This post was written as much for the teachers out there, as it is for the budding artists.

How can we teach students creativity? In the letter of intent above, I spoke of my visit to the classes of Lydia Boyko and Bernie Aron. For instance, let’s take a closer look at Lydia’s speech-writing class. How can we teach students to create a lively lead paragraph, decide on what information to include and what to leave out, or weave the words in a continuous flow? By showing us exemplary samples, including Michelle Obama’s famous speech at the 2016 Democratic National Convention, Lydia let us experience Obama’s natural flow of words that so effortlessly rolled off her tongue. Then Lydia assigned us to write a one-minute introduction about a classmate. It was interactive, and for many students it was our first introduction.

I understand that this is not specifically problem-based learning, but for these students, this is when the learning begins.

And now the learning will continue for the students after the course is complete, and they will need to teach themselves. Eventually, they will set up their own goals, ask their own questions and develop their own solutions. Whether we are learning to draw, write a speech, cook or play music, the creative process is a long and rewarding journey.

Even Bernie’s lesson on conflict resolution is a creative process. He presents the students with two sides of a debate, some facts and parameters, and they need to develop a solution so that both parties win.

In TEP, our lesson on problem-based learning really resonated for me, because this is the foundation of how we can teach ourselves through experience. Lydia and Bernie have given their students the tools to self-learn. And when we get stumped, just ask the Oracle.

There is a great online tutorial on how to play the guitar. Apparently, it only takes three steps; I just might give it a try.

And so, I turn this over to you; what will you teach yourself?

Follow me on Twitter @damagecontrol7 and look out for my next blog post on how to manage your students on a field trip.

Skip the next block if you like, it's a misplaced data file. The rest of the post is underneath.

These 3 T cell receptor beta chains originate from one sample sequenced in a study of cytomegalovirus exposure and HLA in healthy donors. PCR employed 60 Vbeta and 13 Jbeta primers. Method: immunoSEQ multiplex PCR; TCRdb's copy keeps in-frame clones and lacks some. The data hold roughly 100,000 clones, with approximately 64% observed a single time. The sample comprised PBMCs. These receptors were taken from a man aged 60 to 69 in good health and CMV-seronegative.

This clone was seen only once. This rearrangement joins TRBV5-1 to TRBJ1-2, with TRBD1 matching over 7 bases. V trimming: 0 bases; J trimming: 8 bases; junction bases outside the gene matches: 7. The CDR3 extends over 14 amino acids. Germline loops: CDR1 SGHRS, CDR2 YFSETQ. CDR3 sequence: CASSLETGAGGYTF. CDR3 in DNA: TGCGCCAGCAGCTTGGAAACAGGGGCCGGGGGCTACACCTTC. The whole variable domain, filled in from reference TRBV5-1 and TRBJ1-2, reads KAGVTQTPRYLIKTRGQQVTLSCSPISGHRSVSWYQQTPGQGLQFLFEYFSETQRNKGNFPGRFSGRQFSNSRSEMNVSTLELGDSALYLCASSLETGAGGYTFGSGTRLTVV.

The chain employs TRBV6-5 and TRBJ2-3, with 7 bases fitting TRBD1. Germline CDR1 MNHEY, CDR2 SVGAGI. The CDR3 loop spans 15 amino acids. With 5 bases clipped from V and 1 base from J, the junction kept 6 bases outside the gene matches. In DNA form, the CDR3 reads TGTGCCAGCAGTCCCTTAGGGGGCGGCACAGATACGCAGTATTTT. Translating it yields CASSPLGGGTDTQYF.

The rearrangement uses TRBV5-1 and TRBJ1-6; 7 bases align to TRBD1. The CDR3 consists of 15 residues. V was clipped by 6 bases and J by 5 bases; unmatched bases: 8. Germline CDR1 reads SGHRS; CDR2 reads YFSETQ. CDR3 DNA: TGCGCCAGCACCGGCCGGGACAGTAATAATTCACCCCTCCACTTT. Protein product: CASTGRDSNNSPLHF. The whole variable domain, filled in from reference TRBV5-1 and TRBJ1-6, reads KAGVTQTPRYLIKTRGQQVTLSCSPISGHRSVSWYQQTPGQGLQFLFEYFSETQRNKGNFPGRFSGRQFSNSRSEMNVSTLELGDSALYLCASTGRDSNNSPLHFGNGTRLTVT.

How Do I know if PR is for Me?

Will it blend? That is the question. In this exciting episode of Will it Blend?, Tom meets his biggest challenge as he turns the iPhone 5s and 5c into pure dust. Known as “the last blender you’ll ever own,” Blendtec is so tough that it can blend anything including mobile devices. It’s such a brilliant marketing campaign because it’s quirky, memorable, fun and has a relevant message. Every episode is consistent…Tom wears the same lab coat; he has the same cheeky grin on his face and the segment always begins with the same 70s gameshow music. I introduce this to my class every semester.

When I meet students who are considering a career in PR (or marketing for that matter), my best recommendation is to look up some of the most current campaigns. They are easy to find; if you Google “best PR campaigns 2014,” a plethora of examples will turn up keeping you amused and informed for days. Here are three of my favourite examples:

The marketing communications firm Cundari did a campaign called Nutrition Naturally. In response to the negative reputation of bread over the last decade, the firm balanced the conversation by raising awareness about its health benefits. They created an online social hub by aggregating public opinion from across Dempster’s social media platforms including Facebook, Twitter and Pinterest. Users took a nutrition quiz, shared their results with friends and explored healthy recipes. Cundari created a hidden-camera video starring comedian Gerry Dee to remind consumers about the nutritional value of whole grain bread.

Few people know about the town of Obermutten hidden away in the Swiss Alps…well, until a Facebook campaign made “a little village go global.” The idyllic settlement of a mere eighty residents was completely unknown and now sixty million people from around the world have heard of Obermutten as a result of the campaign. The local mayor promised, “Just click on like, and your profile picture will be posted on the community’s official notice board.” News reports about the village have been picked up in over twenty countries.

This discussion would be incomplete without Dollar Shave Club. I warn you that the language might be borderline colourful in this YouTube video, but then again it’s nothing that 17,463,177 viewers haven’t already seen. Dollar Shave Club delivers amazing razors and the “World’s Finest Grooming Products” right to your doorstep for just a few bucks. According to Luke Shiras, an online user who commented on the humorous video, “I just ordered some new blades but when those run out, I’ll probably give Dollar Shave Club a try. While the $1 dual blade plan is a great deal, I’ll likely spring for the $6 quad blade plan.”

Imagine being paid to be a creator of content. It’s work, but fun work; it’s rewarding and most of all, necessary. Companies need communications teams to help manage the reputation of the brand and bring products to consumers. Furthermore, we need to do it in an entertaining and educational way so that customers don’t feel like it’s being pushed on them. They can appreciate it on their own terms and their own time. And then they can share it, like it, favourite it or comment on it; the customer becomes the brand’s best ambassador.

There is never a day in PR when you will be looking at your watch waiting for 5 p.m. to come. So my question to you is how would you like to do this for a living?

Daniel Schneider teaches social digital media in the bachelor and diploma programs at Humber College’s School of Media Studies.